Why (and how) trees? As Marshall notes, tree layout algorithms are simple and easy to implement (Walker 1990), so we should just look at how to construct efficient spanning trees. What that means is extracting all the nodes from a graph and constructing the tree contingent on those extracted nodes, adding edges to the tree afterward (Marshall 2000).
So what does Holten’s bundled graph look like? Pretty awesome.
Holten concludes that by using bundles, not only are graphs more accessible, but the creator can have more control over the amount of information, as well as the information level being presented:
Using the bundling strength b to provide a trade-off between low-level and high-level views of the adjacency relations. The value of b increases from left-to-right; low values mainly provide low-level, node-to-node connectivity information, whereas high values provide high-level information as well by implicit visualization of adjacency edges between parent nodes that are the result of explicit adjacency edges between their respective child nodes.
What I think social science can learn here is maybe a little obvious: if you can, simplify your information presentation. That does not mean presenting less data though! Holten demonstrates that by looking at the way data is presented, you can imagine new methods of visually encoding information that are not only more efficient than text, but radically different from the typical regression.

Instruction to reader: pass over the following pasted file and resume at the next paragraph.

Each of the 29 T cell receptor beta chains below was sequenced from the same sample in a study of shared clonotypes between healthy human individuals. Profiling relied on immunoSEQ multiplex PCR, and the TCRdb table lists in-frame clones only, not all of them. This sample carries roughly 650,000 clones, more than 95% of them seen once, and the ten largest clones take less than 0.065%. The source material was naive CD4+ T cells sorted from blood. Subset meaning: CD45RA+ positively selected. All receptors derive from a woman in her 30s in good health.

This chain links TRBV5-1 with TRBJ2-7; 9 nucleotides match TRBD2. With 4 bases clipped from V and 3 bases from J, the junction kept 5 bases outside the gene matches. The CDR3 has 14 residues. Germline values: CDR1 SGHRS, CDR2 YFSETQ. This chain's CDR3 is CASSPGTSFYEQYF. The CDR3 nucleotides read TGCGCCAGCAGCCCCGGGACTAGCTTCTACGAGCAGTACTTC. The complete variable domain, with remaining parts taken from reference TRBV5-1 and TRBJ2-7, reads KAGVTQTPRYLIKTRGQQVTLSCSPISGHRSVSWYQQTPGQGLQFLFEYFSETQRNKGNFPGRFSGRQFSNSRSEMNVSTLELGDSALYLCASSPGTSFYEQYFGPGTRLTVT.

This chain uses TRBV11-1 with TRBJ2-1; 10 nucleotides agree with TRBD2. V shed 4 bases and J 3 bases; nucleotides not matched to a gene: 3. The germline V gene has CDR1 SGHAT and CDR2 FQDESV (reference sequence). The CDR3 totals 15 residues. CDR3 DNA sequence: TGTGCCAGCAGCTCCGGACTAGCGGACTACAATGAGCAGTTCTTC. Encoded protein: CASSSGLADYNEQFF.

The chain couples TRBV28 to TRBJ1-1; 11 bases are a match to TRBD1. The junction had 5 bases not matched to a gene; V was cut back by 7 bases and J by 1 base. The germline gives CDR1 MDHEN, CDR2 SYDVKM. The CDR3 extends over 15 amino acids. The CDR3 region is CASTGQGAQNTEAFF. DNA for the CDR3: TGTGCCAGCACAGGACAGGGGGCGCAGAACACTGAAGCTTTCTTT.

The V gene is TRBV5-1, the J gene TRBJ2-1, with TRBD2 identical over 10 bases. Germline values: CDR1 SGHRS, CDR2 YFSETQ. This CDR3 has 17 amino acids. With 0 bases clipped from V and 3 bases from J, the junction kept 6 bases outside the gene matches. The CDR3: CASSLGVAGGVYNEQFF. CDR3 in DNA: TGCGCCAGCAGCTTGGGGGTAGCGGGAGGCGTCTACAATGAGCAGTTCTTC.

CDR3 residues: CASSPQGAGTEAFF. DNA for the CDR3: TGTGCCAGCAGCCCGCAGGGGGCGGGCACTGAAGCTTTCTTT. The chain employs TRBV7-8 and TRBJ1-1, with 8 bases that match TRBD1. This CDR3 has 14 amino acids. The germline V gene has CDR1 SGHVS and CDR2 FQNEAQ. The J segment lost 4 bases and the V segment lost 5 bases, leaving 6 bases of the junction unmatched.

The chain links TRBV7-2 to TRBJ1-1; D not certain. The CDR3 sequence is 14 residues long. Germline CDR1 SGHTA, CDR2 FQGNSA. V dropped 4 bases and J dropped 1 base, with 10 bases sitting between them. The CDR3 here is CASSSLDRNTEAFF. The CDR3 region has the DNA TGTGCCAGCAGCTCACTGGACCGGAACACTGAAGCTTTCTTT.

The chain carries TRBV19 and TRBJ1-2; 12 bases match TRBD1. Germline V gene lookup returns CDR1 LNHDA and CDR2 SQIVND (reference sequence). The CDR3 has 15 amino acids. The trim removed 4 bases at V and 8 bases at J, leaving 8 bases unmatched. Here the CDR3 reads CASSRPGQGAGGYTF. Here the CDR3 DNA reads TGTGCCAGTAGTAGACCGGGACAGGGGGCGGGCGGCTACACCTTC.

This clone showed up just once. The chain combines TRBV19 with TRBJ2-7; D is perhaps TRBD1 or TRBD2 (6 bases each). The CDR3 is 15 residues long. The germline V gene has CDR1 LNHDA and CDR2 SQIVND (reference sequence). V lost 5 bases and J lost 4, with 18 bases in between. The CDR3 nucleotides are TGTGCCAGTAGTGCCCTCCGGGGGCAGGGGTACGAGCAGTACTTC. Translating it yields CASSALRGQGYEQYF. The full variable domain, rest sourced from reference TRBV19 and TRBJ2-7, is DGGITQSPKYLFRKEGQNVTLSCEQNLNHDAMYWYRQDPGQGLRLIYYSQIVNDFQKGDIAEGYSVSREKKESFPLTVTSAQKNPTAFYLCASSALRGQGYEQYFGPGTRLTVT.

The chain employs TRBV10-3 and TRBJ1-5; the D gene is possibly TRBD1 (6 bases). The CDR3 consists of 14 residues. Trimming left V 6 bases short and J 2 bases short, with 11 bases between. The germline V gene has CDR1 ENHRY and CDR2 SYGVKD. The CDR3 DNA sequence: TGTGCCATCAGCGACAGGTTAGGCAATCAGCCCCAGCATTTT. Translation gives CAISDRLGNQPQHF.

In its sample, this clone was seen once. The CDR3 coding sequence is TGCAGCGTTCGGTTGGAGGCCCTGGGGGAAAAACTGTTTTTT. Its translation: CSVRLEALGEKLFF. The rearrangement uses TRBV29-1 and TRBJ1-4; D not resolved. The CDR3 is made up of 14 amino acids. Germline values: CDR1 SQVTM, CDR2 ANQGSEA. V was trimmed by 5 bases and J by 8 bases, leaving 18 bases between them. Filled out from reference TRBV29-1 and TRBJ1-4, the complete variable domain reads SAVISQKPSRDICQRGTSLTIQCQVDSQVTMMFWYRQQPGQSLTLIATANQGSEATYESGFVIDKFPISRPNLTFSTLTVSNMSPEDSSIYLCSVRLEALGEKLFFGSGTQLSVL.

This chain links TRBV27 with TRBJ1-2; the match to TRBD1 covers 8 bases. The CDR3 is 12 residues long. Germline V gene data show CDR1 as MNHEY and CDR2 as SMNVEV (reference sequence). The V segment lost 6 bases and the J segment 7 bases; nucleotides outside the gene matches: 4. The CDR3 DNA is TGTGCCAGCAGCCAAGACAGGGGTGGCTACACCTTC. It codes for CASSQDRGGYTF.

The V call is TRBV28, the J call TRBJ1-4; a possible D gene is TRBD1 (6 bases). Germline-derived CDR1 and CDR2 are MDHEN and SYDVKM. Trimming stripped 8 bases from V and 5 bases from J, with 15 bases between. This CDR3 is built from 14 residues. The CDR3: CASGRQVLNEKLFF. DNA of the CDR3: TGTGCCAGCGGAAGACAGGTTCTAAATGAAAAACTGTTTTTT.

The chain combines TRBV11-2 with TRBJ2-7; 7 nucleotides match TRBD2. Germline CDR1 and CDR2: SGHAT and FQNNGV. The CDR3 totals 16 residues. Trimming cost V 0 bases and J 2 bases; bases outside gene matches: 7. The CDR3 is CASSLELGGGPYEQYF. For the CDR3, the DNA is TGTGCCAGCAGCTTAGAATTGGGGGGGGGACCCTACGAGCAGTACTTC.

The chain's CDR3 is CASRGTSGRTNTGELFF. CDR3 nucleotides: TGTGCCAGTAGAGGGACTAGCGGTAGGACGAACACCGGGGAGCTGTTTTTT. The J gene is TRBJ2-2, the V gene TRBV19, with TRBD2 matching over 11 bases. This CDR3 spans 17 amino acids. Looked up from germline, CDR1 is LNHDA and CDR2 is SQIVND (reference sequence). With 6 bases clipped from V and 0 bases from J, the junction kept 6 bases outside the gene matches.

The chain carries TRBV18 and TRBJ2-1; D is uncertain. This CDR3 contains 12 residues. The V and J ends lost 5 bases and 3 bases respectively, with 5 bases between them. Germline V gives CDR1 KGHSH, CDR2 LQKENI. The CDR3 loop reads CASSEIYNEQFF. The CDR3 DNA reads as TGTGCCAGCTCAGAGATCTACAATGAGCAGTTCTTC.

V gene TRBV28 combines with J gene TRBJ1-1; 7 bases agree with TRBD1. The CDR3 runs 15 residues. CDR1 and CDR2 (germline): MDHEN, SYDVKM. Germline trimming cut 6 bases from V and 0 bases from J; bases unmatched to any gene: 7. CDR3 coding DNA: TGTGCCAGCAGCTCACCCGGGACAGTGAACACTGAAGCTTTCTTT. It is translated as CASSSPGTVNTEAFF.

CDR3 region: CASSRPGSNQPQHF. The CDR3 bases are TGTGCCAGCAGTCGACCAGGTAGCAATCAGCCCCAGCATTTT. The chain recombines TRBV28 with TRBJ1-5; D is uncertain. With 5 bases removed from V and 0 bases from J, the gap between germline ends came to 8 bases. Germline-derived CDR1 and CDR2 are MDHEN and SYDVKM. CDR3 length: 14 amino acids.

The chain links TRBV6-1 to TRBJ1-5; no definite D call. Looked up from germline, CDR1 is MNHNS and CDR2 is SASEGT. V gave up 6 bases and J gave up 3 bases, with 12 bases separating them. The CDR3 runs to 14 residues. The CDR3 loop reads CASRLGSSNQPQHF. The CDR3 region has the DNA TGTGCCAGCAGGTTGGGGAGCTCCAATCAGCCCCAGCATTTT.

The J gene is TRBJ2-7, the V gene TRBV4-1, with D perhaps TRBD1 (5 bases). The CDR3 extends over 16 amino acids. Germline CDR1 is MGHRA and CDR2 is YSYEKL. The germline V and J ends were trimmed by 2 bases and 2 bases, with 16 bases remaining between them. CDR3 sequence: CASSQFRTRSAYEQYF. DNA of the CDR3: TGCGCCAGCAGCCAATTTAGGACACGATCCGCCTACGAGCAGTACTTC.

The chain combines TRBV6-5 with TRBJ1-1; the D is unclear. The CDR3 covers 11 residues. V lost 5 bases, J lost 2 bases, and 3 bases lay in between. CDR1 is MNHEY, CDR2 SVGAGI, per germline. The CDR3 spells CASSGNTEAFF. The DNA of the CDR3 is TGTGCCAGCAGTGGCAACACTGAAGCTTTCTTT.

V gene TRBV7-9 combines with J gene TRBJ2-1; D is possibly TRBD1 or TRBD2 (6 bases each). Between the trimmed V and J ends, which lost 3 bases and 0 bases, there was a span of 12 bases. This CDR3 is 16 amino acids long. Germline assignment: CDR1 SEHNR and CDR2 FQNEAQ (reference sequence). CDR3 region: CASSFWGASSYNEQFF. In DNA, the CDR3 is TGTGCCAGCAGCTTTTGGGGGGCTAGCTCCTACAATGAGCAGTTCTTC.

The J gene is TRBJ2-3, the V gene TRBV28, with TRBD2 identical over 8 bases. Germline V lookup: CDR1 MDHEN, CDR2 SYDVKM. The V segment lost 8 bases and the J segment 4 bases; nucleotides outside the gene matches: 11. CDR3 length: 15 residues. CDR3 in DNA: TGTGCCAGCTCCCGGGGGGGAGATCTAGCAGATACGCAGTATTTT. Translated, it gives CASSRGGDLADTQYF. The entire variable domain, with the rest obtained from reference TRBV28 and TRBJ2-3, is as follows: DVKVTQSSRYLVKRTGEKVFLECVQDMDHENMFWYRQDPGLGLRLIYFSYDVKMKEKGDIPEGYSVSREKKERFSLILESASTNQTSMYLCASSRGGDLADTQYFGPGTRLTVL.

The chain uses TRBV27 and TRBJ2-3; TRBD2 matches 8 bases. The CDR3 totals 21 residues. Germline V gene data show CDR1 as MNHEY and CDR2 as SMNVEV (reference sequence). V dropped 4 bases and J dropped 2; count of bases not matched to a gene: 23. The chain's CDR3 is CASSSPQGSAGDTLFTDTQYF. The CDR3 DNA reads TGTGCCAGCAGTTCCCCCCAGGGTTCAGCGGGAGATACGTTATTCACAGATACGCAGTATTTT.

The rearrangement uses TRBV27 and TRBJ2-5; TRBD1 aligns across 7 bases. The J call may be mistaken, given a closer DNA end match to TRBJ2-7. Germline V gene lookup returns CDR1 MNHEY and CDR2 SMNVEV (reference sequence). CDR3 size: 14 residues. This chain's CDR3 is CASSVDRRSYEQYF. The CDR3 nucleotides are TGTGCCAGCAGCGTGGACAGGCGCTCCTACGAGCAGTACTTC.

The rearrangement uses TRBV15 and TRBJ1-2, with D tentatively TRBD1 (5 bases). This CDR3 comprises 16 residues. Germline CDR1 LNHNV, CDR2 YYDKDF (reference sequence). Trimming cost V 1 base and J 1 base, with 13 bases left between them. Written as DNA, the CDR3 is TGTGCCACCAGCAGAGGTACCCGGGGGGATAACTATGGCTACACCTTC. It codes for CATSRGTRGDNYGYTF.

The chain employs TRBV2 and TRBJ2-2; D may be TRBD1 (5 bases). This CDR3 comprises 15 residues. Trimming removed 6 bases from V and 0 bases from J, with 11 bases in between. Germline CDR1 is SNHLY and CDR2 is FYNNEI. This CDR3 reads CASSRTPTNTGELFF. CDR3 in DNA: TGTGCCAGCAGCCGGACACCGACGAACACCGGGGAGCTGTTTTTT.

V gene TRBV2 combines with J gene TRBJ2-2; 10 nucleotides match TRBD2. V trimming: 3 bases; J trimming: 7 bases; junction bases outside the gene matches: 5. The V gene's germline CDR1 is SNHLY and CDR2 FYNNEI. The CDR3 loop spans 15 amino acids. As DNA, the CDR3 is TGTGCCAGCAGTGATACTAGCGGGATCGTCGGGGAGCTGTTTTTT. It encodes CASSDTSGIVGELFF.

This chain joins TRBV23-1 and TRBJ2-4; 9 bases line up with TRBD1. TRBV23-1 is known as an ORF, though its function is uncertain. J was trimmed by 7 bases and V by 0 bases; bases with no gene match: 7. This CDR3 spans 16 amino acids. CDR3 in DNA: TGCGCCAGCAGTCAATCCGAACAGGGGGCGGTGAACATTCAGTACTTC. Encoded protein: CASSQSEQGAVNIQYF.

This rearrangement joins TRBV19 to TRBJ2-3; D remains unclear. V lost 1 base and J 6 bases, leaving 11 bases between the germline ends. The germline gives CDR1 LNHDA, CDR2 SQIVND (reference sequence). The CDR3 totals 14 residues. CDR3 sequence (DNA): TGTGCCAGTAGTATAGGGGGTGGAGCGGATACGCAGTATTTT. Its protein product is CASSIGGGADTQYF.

What may be a fundamental issue is that the ubiquitous (and often only partially useful) regression is used to prove a hypothesis to a particular audience that is used to only seeing regressions. Yes, the OLS regression is a powerful tool, but when it comes to spatial statistics or multilevel analysis, it can only tell part of the story. In a more interdisciplinary world, with greater access to information in all forms, Holten’s graphs are readable, accessible to a wider audience, and, more importantly, able to demonstrate a point usable in a wide variety of contexts.
(Thanks to VisualComplexity for introducing me to Holten’s work. It is an incredible site that I recommend anyone for a huge database of visualizations)
C. Buchheim, M. Junger, S. Leipert. 2002. Improving Walker’s Algorithm to Run in Linear Time. Graph Drawing 2002, LNCS 2528, pp. 344–353. Springer.
Holten, Danny. 2006. Hierarchical Edge Bundles: Hierarchical Edge Bundles. IEEE Transactions on Visualization and Computer Graphics 12(5).
Marshall, Scott, Ivan Herman, Guy Melancon. 2000. Graph Visualization and Navigation in Information Visualization: A Survey. IEEE: 1-21.
P. Mutzel, C. Gutwengwer, R. Brockenauer, S. Fialko, G. Klau, M. Kruger, T. Ziegler, S. Naher, D. Alberts, D. Ambras, G. Koch, M. Junger, C. Bucheim, S. Leipert, 1998. A Library of Algorithms for Graph Drawing. Proceedings of the Symposium on Graph Drawing GD ’97 Symposium.
J. Q. Walker. 1990. A Node-positioning Algorithm for General Trees. Software Practice and Experience 20(7): 685–705.
- arbor.js – html5 graph visualization library (arborjs.org)